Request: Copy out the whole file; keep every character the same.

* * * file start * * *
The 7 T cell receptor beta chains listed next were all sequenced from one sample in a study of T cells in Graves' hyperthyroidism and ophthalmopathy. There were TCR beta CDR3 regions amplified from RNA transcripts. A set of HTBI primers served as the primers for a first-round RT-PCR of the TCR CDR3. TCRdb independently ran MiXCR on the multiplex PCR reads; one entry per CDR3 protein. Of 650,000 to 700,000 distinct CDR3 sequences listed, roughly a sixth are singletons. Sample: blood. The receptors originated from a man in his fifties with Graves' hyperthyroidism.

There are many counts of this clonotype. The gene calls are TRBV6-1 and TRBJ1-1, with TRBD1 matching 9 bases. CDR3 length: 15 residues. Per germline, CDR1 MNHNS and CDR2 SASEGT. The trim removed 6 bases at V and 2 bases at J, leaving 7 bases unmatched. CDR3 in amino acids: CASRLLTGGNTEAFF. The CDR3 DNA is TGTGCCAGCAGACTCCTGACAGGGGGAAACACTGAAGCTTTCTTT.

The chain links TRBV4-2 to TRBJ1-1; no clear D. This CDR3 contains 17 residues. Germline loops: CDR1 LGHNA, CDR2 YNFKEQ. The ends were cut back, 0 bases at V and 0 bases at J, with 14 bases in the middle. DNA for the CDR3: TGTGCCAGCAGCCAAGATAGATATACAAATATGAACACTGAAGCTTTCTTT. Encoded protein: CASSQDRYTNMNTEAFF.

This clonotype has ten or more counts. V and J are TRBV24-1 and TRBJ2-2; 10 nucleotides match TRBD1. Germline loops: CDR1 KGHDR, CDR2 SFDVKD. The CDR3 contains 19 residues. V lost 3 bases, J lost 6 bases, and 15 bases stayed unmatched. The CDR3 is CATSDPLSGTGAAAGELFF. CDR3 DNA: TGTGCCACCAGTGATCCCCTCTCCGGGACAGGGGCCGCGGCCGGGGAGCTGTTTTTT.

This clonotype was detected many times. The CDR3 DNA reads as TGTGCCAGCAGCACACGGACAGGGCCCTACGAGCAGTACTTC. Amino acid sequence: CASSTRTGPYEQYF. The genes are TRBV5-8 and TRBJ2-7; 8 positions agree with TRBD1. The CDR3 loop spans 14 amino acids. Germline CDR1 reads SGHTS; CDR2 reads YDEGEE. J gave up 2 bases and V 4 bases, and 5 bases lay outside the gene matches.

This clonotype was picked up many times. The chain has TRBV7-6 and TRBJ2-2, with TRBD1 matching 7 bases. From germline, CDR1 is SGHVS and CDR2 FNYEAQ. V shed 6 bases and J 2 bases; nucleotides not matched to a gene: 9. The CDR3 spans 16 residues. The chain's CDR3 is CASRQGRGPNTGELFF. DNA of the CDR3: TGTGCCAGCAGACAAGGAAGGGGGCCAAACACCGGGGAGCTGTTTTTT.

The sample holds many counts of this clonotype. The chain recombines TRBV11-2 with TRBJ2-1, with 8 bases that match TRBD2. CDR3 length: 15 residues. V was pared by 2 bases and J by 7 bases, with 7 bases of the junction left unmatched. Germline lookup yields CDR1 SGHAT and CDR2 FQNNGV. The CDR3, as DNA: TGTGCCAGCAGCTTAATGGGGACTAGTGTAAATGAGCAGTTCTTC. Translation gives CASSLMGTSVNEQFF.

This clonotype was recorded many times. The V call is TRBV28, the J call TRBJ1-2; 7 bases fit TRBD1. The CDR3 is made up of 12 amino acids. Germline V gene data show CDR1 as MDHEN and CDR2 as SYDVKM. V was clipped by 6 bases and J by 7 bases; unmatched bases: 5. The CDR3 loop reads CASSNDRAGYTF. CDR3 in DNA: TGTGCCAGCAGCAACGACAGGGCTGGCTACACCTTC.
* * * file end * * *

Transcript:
The 7 T cell receptor beta chains listed next were all sequenced from one sample in a study of T cells in Graves' hyperthyroidism and ophthalmopathy. There were TCR beta CDR3 regions amplified from RNA transcripts. A set of HTBI primers served as the primers for a first-round RT-PCR of the TCR CDR3. TCRdb independently ran MiXCR on the multiplex PCR reads; one entry per CDR3 protein. Of 650,000 to 700,000 distinct CDR3 sequences listed, roughly a sixth are singletons. Sample: blood. The receptors originated from a man in his fifties with Graves' hyperthyroidism.

There are many counts of this clonotype. The gene calls are TRBV6-1 and TRBJ1-1, with TRBD1 matching 9 bases. CDR3 length: 15 residues. Per germline, CDR1 MNHNS and CDR2 SASEGT. The trim removed 6 bases at V and 2 bases at J, leaving 7 bases unmatched. CDR3 in amino acids: CASRLLTGGNTEAFF. The CDR3 DNA is TGTGCCAGCAGACTCCTGACAGGGGGAAACACTGAAGCTTTCTTT.

The chain links TRBV4-2 to TRBJ1-1; no clear D. This CDR3 contains 17 residues. Germline loops: CDR1 LGHNA, CDR2 YNFKEQ. The ends were cut back, 0 bases at V and 0 bases at J, with 14 bases in the middle. DNA for the CDR3: TGTGCCAGCAGCCAAGATAGATATACAAATATGAACACTGAAGCTTTCTTT. Encoded protein: CASSQDRYTNMNTEAFF.

This clonotype has ten or more counts. V and J are TRBV24-1 and TRBJ2-2; 10 nucleotides match TRBD1. Germline loops: CDR1 KGHDR, CDR2 SFDVKD. The CDR3 contains 19 residues. V lost 3 bases, J lost 6 bases, and 15 bases stayed unmatched. The CDR3 is CATSDPLSGTGAAAGELFF. CDR3 DNA: TGTGCCACCAGTGATCCCCTCTCCGGGACAGGGGCCGCGGCCGGGGAGCTGTTTTTT.

This clonotype was detected many times. The CDR3 DNA reads as TGTGCCAGCAGCACACGGACAGGGCCCTACGAGCAGTACTTC. Amino acid sequence: CASSTRTGPYEQYF. The genes are TRBV5-8 and TRBJ2-7; 8 positions agree with TRBD1. The CDR3 loop spans 14 amino acids. Germline CDR1 reads SGHTS; CDR2 reads YDEGEE. J gave up 2 bases and V 4 bases, and 5 bases lay outside the gene matches.

This clonotype was picked up many times. The chain has TRBV7-6 and TRBJ2-2, with TRBD1 matching 7 bases. From germline, CDR1 is SGHVS and CDR2 FNYEAQ. V shed 6 bases and J 2 bases; nucleotides not matched to a gene: 9. The CDR3 spans 16 residues. The chain's CDR3 is CASRQGRGPNTGELFF. DNA of the CDR3: TGTGCCAGCAGACAAGGAAGGGGGCCAAACACCGGGGAGCTGTTTTTT.

The sample holds many counts of this clonotype. The chain recombines TRBV11-2 with TRBJ2-1, with 8 bases that match TRBD2. CDR3 length: 15 residues. V was pared by 2 bases and J by 7 bases, with 7 bases of the junction left unmatched. Germline lookup yields CDR1 SGHAT and CDR2 FQNNGV. The CDR3, as DNA: TGTGCCAGCAGCTTAATGGGGACTAGTGTAAATGAGCAGTTCTTC. Translation gives CASSLMGTSVNEQFF.

This clonotype was recorded many times. The V call is TRBV28, the J call TRBJ1-2; 7 bases fit TRBD1. The CDR3 is made up of 12 amino acids. Germline V gene data show CDR1 as MDHEN and CDR2 as SYDVKM. V was clipped by 6 bases and J by 7 bases; unmatched bases: 5. The CDR3 loop reads CASSNDRAGYTF. CDR3 in DNA: TGTGCCAGCAGCAACGACAGGGCTGGCTACACCTTC.